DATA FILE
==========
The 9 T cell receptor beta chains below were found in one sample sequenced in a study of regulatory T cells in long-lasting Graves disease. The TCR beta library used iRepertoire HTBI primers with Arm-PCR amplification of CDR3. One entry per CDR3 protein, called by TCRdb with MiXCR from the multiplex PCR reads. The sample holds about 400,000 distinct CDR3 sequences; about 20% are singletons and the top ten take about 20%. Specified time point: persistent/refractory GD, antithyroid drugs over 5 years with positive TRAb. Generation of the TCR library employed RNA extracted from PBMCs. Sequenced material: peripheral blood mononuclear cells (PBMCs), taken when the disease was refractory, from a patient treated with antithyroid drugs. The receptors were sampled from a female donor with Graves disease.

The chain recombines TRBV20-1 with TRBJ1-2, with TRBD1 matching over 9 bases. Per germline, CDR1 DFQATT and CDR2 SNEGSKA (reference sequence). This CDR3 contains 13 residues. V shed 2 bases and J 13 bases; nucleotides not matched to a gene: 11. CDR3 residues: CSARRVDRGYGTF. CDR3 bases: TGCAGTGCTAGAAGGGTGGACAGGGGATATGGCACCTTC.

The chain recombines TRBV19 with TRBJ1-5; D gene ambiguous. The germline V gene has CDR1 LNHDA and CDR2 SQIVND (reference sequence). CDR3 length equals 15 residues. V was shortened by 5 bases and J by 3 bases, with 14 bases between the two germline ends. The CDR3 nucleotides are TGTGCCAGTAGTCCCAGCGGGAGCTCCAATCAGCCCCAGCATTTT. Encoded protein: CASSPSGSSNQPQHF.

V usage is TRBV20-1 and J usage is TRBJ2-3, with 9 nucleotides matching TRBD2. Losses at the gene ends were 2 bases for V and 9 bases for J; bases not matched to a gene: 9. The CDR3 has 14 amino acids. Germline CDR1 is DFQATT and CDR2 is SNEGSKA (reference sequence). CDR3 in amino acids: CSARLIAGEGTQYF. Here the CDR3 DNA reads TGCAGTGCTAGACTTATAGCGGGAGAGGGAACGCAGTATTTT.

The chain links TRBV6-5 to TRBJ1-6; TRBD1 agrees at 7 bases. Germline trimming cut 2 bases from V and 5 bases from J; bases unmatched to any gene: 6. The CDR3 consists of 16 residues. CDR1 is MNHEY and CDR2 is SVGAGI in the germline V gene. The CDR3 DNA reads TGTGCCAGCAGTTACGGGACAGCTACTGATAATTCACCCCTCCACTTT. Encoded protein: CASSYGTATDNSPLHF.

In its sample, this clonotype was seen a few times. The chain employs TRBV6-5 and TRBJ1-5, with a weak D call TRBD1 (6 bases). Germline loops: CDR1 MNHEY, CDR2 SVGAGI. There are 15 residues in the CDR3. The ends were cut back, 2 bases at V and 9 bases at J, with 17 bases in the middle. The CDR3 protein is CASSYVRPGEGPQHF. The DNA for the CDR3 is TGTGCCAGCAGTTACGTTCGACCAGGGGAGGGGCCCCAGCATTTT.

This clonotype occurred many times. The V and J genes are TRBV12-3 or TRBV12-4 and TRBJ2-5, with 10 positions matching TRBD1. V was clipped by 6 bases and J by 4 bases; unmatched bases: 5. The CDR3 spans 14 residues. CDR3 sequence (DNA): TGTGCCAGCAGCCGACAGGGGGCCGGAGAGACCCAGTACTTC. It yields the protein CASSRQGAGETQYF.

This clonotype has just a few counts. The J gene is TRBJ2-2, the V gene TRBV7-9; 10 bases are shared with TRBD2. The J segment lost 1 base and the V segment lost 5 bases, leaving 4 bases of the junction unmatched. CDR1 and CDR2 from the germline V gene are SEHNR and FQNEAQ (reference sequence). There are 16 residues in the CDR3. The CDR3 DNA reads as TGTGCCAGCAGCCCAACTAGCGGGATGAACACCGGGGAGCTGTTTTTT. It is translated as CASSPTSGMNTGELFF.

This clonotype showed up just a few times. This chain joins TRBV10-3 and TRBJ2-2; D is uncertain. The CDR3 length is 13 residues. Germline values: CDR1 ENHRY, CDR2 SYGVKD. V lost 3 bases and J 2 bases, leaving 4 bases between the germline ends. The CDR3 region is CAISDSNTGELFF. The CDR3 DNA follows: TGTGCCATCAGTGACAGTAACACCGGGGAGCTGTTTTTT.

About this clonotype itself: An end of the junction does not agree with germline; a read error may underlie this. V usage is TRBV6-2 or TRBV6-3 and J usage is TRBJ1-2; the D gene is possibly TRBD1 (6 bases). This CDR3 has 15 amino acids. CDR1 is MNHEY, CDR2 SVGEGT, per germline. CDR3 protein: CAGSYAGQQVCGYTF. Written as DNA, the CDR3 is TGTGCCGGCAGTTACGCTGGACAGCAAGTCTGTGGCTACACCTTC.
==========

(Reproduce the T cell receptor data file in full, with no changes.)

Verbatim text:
The 9 T cell receptor beta chains below were found in one sample sequenced in a study of regulatory T cells in long-lasting Graves disease. The TCR beta library used iRepertoire HTBI primers with Arm-PCR amplification of CDR3. One entry per CDR3 protein, called by TCRdb with MiXCR from the multiplex PCR reads. The sample holds about 400,000 distinct CDR3 sequences; about 20% are singletons and the top ten take about 20%. Specified time point: persistent/refractory GD, antithyroid drugs over 5 years with positive TRAb. Generation of the TCR library employed RNA extracted from PBMCs. Sequenced material: peripheral blood mononuclear cells (PBMCs), taken when the disease was refractory, from a patient treated with antithyroid drugs. The receptors were sampled from a female donor with Graves disease.

The chain recombines TRBV20-1 with TRBJ1-2, with TRBD1 matching over 9 bases. Per germline, CDR1 DFQATT and CDR2 SNEGSKA (reference sequence). This CDR3 contains 13 residues. V shed 2 bases and J 13 bases; nucleotides not matched to a gene: 11. CDR3 residues: CSARRVDRGYGTF. CDR3 bases: TGCAGTGCTAGAAGGGTGGACAGGGGATATGGCACCTTC.

The chain recombines TRBV19 with TRBJ1-5; D gene ambiguous. The germline V gene has CDR1 LNHDA and CDR2 SQIVND (reference sequence). CDR3 length equals 15 residues. V was shortened by 5 bases and J by 3 bases, with 14 bases between the two germline ends. The CDR3 nucleotides are TGTGCCAGTAGTCCCAGCGGGAGCTCCAATCAGCCCCAGCATTTT. Encoded protein: CASSPSGSSNQPQHF.

V usage is TRBV20-1 and J usage is TRBJ2-3, with 9 nucleotides matching TRBD2. Losses at the gene ends were 2 bases for V and 9 bases for J; bases not matched to a gene: 9. The CDR3 has 14 amino acids. Germline CDR1 is DFQATT and CDR2 is SNEGSKA (reference sequence). CDR3 in amino acids: CSARLIAGEGTQYF. Here the CDR3 DNA reads TGCAGTGCTAGACTTATAGCGGGAGAGGGAACGCAGTATTTT.

The chain links TRBV6-5 to TRBJ1-6; TRBD1 agrees at 7 bases. Germline trimming cut 2 bases from V and 5 bases from J; bases unmatched to any gene: 6. The CDR3 consists of 16 residues. CDR1 is MNHEY and CDR2 is SVGAGI in the germline V gene. The CDR3 DNA reads TGTGCCAGCAGTTACGGGACAGCTACTGATAATTCACCCCTCCACTTT. Encoded protein: CASSYGTATDNSPLHF.

In its sample, this clonotype was seen a few times. The chain employs TRBV6-5 and TRBJ1-5, with a weak D call TRBD1 (6 bases). Germline loops: CDR1 MNHEY, CDR2 SVGAGI. There are 15 residues in the CDR3. The ends were cut back, 2 bases at V and 9 bases at J, with 17 bases in the middle. The CDR3 protein is CASSYVRPGEGPQHF. The DNA for the CDR3 is TGTGCCAGCAGTTACGTTCGACCAGGGGAGGGGCCCCAGCATTTT.

This clonotype occurred many times. The V and J genes are TRBV12-3 or TRBV12-4 and TRBJ2-5, with 10 positions matching TRBD1. V was clipped by 6 bases and J by 4 bases; unmatched bases: 5. The CDR3 spans 14 residues. CDR3 sequence (DNA): TGTGCCAGCAGCCGACAGGGGGCCGGAGAGACCCAGTACTTC. It yields the protein CASSRQGAGETQYF.

This clonotype has just a few counts. The J gene is TRBJ2-2, the V gene TRBV7-9; 10 bases are shared with TRBD2. The J segment lost 1 base and the V segment lost 5 bases, leaving 4 bases of the junction unmatched. CDR1 and CDR2 from the germline V gene are SEHNR and FQNEAQ (reference sequence). There are 16 residues in the CDR3. The CDR3 DNA reads as TGTGCCAGCAGCCCAACTAGCGGGATGAACACCGGGGAGCTGTTTTTT. It is translated as CASSPTSGMNTGELFF.

This clonotype showed up just a few times. This chain joins TRBV10-3 and TRBJ2-2; D is uncertain. The CDR3 length is 13 residues. Germline values: CDR1 ENHRY, CDR2 SYGVKD. V lost 3 bases and J 2 bases, leaving 4 bases between the germline ends. The CDR3 region is CAISDSNTGELFF. The CDR3 DNA follows: TGTGCCATCAGTGACAGTAACACCGGGGAGCTGTTTTTT.

About this clonotype itself: An end of the junction does not agree with germline; a read error may underlie this. V usage is TRBV6-2 or TRBV6-3 and J usage is TRBJ1-2; the D gene is possibly TRBD1 (6 bases). This CDR3 has 15 amino acids. CDR1 is MNHEY, CDR2 SVGEGT, per germline. CDR3 protein: CAGSYAGQQVCGYTF. Written as DNA, the CDR3 is TGTGCCGGCAGTTACGCTGGACAGCAAGTCTGTGGCTACACCTTC.